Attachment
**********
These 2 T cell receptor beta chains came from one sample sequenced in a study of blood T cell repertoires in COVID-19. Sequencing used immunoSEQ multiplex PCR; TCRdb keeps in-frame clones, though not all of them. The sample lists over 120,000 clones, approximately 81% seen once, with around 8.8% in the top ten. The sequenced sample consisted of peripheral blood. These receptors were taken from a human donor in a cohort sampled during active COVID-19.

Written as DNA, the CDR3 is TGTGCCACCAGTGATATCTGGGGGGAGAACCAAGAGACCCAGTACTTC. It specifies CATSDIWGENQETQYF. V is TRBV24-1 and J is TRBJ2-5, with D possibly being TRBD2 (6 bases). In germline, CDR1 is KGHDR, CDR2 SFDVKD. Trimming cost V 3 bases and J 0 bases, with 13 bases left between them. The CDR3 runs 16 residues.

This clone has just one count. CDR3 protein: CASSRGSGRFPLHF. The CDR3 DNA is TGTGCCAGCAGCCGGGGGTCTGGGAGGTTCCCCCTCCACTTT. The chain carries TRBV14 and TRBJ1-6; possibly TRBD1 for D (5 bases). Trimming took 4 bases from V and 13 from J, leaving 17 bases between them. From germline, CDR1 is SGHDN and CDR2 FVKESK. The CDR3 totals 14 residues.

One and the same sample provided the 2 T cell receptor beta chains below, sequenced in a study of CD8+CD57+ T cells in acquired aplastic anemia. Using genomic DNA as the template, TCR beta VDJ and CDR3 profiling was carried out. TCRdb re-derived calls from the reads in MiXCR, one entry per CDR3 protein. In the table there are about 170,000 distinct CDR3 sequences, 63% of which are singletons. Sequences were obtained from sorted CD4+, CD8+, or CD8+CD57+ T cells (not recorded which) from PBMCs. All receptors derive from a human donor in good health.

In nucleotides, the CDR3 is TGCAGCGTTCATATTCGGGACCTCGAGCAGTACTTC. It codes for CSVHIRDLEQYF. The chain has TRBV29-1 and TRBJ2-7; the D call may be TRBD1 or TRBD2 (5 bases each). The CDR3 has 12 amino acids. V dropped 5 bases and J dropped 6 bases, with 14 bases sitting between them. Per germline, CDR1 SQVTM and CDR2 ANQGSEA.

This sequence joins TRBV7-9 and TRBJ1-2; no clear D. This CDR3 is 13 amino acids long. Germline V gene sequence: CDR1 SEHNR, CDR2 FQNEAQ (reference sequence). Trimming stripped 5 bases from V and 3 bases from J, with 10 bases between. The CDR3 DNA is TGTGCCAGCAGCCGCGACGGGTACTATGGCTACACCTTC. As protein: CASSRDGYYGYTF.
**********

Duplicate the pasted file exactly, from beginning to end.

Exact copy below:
These 2 T cell receptor beta chains came from one sample sequenced in a study of blood T cell repertoires in COVID-19. Sequencing used immunoSEQ multiplex PCR; TCRdb keeps in-frame clones, though not all of them. The sample lists over 120,000 clones, approximately 81% seen once, with around 8.8% in the top ten. The sequenced sample consisted of peripheral blood. These receptors were taken from a human donor in a cohort sampled during active COVID-19.

Written as DNA, the CDR3 is TGTGCCACCAGTGATATCTGGGGGGAGAACCAAGAGACCCAGTACTTC. It specifies CATSDIWGENQETQYF. V is TRBV24-1 and J is TRBJ2-5, with D possibly being TRBD2 (6 bases). In germline, CDR1 is KGHDR, CDR2 SFDVKD. Trimming cost V 3 bases and J 0 bases, with 13 bases left between them. The CDR3 runs 16 residues.

This clone has just one count. CDR3 protein: CASSRGSGRFPLHF. The CDR3 DNA is TGTGCCAGCAGCCGGGGGTCTGGGAGGTTCCCCCTCCACTTT. The chain carries TRBV14 and TRBJ1-6; possibly TRBD1 for D (5 bases). Trimming took 4 bases from V and 13 from J, leaving 17 bases between them. From germline, CDR1 is SGHDN and CDR2 FVKESK. The CDR3 totals 14 residues.

One and the same sample provided the 2 T cell receptor beta chains below, sequenced in a study of CD8+CD57+ T cells in acquired aplastic anemia. Using genomic DNA as the template, TCR beta VDJ and CDR3 profiling was carried out. TCRdb re-derived calls from the reads in MiXCR, one entry per CDR3 protein. In the table there are about 170,000 distinct CDR3 sequences, 63% of which are singletons. Sequences were obtained from sorted CD4+, CD8+, or CD8+CD57+ T cells (not recorded which) from PBMCs. All receptors derive from a human donor in good health.

In nucleotides, the CDR3 is TGCAGCGTTCATATTCGGGACCTCGAGCAGTACTTC. It codes for CSVHIRDLEQYF. The chain has TRBV29-1 and TRBJ2-7; the D call may be TRBD1 or TRBD2 (5 bases each). The CDR3 has 12 amino acids. V dropped 5 bases and J dropped 6 bases, with 14 bases sitting between them. Per germline, CDR1 SQVTM and CDR2 ANQGSEA.

This sequence joins TRBV7-9 and TRBJ1-2; no clear D. This CDR3 is 13 amino acids long. Germline V gene sequence: CDR1 SEHNR, CDR2 FQNEAQ (reference sequence). Trimming stripped 5 bases from V and 3 bases from J, with 10 bases between. The CDR3 DNA is TGTGCCAGCAGCCGCGACGGGTACTATGGCTACACCTTC. As protein: CASSRDGYYGYTF.